As the film of Tomorrow When The War Began approaches, I’ve now knocked over Book 2 in the series (out of 7), so hopefully that will cover me for most of the film (though from the trailers, it looks like they’re sticking just to the first book – and pretty faithfully, albeit with some modern updates, such as mobile phones). However, certainly, it’s the kind of series that I want to see how the whole thing plays out, so I’ll continue to blog through it as I read.
I think it was my friend, Roz, who commented on the first book and mentioned that it was actually a soft intro to a series that became more extreme as it went on. At the time, I was a bit surprised, because I already thought the first book was fairly extreme for a young adult’s book, but – she was perfectly correct. This book raises the stakes and the content of the original story in every respect – most significantly in sex and violence, which could well be of concern to parents whose teenagers are reading the book.
As a recap, without wanting to give too much away (I always feel a bit guilty for talking about subsequent films/books in any franchise, for fear that I’m ruining the story that preceded it), we find Ellie and her teenage friends hiding out in Hell – the remote bush valley that they visited initially as a short camping trip at the beginning of the first book. However, in that first book, Australia was invaded by a foreign army while they were away and all the kids’ family and friends were captured and locked up. Now, in this second book, they ramp up their activities as guerilla fighers, attempting to strike back at the enemy (still from an unnamed country).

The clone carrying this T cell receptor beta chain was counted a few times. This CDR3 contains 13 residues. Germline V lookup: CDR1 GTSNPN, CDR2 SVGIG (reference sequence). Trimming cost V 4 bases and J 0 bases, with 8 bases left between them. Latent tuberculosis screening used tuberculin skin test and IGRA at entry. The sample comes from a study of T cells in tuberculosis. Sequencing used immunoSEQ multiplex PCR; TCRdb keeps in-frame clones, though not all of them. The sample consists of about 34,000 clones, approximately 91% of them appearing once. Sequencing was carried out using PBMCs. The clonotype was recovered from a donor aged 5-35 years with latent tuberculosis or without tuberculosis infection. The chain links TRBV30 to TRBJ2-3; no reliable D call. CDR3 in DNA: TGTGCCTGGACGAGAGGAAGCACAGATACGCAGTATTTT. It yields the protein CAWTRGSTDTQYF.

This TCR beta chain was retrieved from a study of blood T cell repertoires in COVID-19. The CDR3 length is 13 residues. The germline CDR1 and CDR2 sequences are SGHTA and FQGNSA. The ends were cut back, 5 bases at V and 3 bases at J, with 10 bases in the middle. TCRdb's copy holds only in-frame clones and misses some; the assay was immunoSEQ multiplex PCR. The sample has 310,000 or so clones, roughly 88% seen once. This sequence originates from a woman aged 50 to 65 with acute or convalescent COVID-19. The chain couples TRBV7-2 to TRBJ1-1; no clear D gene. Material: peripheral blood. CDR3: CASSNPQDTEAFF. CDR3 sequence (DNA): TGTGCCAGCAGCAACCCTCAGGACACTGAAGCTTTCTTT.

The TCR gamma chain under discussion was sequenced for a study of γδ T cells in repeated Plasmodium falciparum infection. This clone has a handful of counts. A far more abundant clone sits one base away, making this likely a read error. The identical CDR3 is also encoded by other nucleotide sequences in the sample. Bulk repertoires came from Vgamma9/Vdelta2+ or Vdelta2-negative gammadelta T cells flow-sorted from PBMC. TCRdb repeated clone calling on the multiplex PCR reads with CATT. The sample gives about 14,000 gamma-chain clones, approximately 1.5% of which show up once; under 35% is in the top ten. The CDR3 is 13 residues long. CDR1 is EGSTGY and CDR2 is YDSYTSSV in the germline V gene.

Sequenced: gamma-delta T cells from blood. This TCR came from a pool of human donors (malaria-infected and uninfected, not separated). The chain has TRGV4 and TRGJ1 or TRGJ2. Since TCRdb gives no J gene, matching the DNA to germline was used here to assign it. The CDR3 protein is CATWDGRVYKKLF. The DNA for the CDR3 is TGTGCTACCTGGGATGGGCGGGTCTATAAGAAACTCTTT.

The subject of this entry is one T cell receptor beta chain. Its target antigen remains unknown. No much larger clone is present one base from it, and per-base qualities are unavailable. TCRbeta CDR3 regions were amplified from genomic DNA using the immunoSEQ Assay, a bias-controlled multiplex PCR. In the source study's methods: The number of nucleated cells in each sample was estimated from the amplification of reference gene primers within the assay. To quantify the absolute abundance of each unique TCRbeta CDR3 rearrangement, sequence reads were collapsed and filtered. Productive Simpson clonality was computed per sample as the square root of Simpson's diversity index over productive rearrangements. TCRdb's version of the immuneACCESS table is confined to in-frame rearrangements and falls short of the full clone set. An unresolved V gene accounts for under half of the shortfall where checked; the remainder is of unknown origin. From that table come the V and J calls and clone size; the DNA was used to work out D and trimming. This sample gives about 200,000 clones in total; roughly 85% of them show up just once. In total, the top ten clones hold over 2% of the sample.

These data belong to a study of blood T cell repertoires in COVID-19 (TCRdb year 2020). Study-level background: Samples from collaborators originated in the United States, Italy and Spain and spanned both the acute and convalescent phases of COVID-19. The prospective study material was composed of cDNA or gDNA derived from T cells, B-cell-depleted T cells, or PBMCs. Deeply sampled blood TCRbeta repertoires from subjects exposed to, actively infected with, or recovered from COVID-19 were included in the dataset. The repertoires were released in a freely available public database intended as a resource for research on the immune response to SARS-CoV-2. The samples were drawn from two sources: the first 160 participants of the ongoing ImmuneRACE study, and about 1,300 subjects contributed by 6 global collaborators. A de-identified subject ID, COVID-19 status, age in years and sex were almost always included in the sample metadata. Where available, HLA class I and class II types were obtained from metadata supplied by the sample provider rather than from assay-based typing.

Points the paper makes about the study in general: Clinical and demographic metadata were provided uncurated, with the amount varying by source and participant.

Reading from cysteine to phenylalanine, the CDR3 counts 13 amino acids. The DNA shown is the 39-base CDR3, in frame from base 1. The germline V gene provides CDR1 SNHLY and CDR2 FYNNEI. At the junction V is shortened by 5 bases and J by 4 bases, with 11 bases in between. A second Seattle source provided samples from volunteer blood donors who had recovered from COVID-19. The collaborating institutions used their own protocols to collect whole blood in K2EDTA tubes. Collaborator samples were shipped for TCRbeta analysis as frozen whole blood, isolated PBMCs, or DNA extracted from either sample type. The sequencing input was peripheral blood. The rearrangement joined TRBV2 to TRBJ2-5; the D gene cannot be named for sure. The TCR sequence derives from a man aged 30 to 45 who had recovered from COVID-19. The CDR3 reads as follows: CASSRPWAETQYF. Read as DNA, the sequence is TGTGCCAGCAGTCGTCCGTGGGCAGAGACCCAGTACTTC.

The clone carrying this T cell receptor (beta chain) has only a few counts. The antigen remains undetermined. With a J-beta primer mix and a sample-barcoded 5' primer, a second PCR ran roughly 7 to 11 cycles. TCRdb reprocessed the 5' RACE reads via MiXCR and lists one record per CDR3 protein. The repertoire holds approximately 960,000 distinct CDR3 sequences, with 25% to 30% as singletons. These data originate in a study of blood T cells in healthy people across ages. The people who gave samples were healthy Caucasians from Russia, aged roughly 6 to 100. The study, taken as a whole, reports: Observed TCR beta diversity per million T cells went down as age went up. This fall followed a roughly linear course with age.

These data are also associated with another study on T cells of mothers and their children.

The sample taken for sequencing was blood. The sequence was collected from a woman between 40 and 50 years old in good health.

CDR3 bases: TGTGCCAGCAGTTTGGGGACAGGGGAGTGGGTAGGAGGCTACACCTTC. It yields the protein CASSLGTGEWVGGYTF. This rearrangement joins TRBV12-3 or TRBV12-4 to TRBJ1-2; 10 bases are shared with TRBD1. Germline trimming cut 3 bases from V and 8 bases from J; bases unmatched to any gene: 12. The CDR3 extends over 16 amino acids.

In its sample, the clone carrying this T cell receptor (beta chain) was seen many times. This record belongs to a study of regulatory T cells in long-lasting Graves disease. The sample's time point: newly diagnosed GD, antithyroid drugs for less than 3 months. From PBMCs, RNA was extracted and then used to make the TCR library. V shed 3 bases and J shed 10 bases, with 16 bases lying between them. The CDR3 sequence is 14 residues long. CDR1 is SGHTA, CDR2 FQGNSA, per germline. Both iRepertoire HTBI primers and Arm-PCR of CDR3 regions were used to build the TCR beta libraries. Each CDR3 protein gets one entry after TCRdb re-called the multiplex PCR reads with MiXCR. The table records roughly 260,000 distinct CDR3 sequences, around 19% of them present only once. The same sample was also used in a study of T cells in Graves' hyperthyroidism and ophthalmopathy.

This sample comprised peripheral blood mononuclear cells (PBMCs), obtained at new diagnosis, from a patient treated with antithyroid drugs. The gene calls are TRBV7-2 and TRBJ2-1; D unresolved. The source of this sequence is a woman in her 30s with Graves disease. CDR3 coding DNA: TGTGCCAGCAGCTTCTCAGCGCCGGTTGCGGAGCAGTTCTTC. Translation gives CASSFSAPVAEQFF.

The main difference between this book and the last one is that in the first book, the situation of war was thrust upon them, and part of the tension was their discovery of just how bad things were. So any fighting they did was more one of survival. However, led by one of the boys, Homer (a Greek boy in this subtly multicultural group), our heroes decide to launch larger and larger attacks against the invaders.
Which is where things start to become problematic. In this new world of hiding from invaders, there are moral questions to be answered: If you fight, when are you justified in taking a life? Should you plan to kill people? What is that like?
Then, there is the question of the sexual awakening of Ellie and her new boyfriend, Lee. Their ongoing discussions about whether they should have sex and their eventual decision is probably going to be something that Christian parents will raise eyebrows about, especially because this is described in quite a detailed manner. To Marsden’s credit, subjects such as potential pregnancy and condoms are discussed, and sex isn’t turned into the big glamorous thing that it is in most films, but it’s still much more explicit than anything I was expecting.